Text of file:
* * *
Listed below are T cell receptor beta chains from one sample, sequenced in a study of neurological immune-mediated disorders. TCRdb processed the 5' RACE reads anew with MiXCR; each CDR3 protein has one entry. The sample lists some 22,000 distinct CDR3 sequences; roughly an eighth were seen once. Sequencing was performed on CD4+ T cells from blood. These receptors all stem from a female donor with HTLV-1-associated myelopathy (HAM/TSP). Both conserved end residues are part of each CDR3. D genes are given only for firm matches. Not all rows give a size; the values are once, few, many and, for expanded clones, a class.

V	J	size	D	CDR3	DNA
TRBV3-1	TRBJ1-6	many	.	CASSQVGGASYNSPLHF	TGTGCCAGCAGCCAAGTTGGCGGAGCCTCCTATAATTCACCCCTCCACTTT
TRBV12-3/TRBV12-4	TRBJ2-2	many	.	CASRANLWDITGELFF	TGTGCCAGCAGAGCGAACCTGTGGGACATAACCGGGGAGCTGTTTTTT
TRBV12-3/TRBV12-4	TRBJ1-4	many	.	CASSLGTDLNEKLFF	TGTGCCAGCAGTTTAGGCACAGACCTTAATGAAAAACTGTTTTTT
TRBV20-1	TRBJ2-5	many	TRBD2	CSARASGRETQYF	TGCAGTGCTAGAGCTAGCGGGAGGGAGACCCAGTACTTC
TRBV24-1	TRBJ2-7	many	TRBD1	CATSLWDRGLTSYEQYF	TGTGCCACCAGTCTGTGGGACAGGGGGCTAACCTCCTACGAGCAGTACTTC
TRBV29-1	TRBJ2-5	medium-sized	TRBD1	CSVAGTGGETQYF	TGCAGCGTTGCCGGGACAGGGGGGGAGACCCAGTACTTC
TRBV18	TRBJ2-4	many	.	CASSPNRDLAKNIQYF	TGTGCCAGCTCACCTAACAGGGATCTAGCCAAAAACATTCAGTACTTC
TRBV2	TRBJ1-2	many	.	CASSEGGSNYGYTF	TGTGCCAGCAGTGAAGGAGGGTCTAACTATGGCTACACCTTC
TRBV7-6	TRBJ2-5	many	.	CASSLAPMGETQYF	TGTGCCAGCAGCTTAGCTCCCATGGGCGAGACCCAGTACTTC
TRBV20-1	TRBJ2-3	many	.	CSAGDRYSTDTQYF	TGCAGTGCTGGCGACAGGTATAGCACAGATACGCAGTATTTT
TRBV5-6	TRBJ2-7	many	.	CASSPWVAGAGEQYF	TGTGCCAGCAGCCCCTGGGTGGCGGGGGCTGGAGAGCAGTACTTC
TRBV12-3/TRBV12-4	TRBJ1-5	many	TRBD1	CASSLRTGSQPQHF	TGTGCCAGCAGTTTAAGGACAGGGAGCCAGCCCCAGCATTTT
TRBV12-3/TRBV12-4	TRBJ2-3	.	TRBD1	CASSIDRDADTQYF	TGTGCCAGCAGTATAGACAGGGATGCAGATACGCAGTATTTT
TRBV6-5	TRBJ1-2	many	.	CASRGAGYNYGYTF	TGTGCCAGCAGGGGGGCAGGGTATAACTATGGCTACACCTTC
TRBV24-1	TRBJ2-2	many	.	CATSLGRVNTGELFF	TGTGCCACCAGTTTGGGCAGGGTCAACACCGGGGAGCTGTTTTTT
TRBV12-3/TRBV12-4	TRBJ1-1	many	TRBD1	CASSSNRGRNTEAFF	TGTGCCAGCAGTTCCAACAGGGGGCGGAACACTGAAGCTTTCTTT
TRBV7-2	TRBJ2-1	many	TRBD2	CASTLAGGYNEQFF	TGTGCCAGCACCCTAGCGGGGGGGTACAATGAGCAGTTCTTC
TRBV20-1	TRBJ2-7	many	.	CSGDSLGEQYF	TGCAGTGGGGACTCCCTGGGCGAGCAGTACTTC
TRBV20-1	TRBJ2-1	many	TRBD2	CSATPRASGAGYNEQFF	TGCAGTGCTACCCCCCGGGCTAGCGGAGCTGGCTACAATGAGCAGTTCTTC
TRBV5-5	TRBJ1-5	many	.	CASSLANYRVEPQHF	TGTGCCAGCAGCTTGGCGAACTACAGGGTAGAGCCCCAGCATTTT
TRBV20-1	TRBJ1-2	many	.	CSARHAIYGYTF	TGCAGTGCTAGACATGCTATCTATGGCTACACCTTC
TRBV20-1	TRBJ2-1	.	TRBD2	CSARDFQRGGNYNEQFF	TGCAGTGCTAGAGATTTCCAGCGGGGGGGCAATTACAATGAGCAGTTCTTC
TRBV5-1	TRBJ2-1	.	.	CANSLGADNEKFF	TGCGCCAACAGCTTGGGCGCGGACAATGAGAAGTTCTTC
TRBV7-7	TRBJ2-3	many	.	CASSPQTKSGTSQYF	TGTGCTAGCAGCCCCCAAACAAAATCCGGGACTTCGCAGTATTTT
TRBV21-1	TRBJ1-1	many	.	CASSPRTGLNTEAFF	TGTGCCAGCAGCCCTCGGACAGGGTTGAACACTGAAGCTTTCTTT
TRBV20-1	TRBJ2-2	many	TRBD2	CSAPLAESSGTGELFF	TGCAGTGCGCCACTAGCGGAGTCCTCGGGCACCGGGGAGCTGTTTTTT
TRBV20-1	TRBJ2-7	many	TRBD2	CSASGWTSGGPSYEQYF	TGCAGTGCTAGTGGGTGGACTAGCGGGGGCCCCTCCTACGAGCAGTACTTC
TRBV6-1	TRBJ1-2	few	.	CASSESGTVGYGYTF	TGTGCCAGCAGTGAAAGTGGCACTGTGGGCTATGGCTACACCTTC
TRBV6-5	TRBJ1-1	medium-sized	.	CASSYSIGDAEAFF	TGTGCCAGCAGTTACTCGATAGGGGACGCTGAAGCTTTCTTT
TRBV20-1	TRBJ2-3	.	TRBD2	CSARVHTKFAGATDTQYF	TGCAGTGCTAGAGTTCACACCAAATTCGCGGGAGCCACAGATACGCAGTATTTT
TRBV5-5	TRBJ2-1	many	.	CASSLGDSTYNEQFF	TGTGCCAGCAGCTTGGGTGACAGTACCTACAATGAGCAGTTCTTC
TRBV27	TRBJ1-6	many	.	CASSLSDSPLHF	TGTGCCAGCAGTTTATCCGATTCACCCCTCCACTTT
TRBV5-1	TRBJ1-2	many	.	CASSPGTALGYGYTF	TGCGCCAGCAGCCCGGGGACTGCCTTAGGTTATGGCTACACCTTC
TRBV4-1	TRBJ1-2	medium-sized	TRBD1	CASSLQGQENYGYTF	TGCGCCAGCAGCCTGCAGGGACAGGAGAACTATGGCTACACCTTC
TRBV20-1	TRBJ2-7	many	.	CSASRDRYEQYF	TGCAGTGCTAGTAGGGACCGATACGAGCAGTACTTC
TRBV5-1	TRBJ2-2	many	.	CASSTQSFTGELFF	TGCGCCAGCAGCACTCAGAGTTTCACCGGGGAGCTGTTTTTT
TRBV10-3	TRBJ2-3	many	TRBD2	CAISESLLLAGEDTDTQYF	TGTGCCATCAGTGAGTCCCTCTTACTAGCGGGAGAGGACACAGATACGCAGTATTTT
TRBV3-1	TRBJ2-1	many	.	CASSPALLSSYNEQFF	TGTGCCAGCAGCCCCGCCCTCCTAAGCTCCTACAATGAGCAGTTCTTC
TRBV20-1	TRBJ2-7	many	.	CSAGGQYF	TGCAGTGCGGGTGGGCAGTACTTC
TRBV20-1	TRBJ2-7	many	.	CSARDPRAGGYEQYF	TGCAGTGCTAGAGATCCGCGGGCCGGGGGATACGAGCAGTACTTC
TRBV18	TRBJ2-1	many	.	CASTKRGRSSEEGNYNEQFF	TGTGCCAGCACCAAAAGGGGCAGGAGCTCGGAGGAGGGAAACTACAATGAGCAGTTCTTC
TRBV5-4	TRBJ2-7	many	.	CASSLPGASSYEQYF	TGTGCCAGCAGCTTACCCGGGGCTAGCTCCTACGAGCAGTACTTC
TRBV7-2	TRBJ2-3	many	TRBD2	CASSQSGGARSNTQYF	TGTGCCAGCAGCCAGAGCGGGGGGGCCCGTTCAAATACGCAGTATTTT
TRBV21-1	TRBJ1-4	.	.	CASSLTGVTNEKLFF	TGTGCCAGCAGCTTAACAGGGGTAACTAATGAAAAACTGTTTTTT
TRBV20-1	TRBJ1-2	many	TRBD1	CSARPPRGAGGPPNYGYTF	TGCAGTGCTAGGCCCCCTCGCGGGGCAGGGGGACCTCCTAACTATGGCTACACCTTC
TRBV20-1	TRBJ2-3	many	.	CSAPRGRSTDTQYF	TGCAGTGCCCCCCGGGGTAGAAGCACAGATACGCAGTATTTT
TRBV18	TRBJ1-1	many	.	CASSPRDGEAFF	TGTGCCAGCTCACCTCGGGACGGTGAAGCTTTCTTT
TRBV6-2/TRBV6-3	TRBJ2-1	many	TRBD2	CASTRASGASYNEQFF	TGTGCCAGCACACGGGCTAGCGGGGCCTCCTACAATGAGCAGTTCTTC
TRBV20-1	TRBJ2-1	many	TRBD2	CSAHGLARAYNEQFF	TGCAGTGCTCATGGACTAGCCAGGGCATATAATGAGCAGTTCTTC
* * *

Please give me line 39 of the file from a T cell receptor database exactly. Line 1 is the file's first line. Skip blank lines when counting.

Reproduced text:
TRBV10-3	TRBJ2-3	many	TRBD2	CAISESLLLAGEDTDTQYF	TGTGCCATCAGTGAGTCCCTCTTACTAGCGGGAGAGGACACAGATACGCAGTATTTT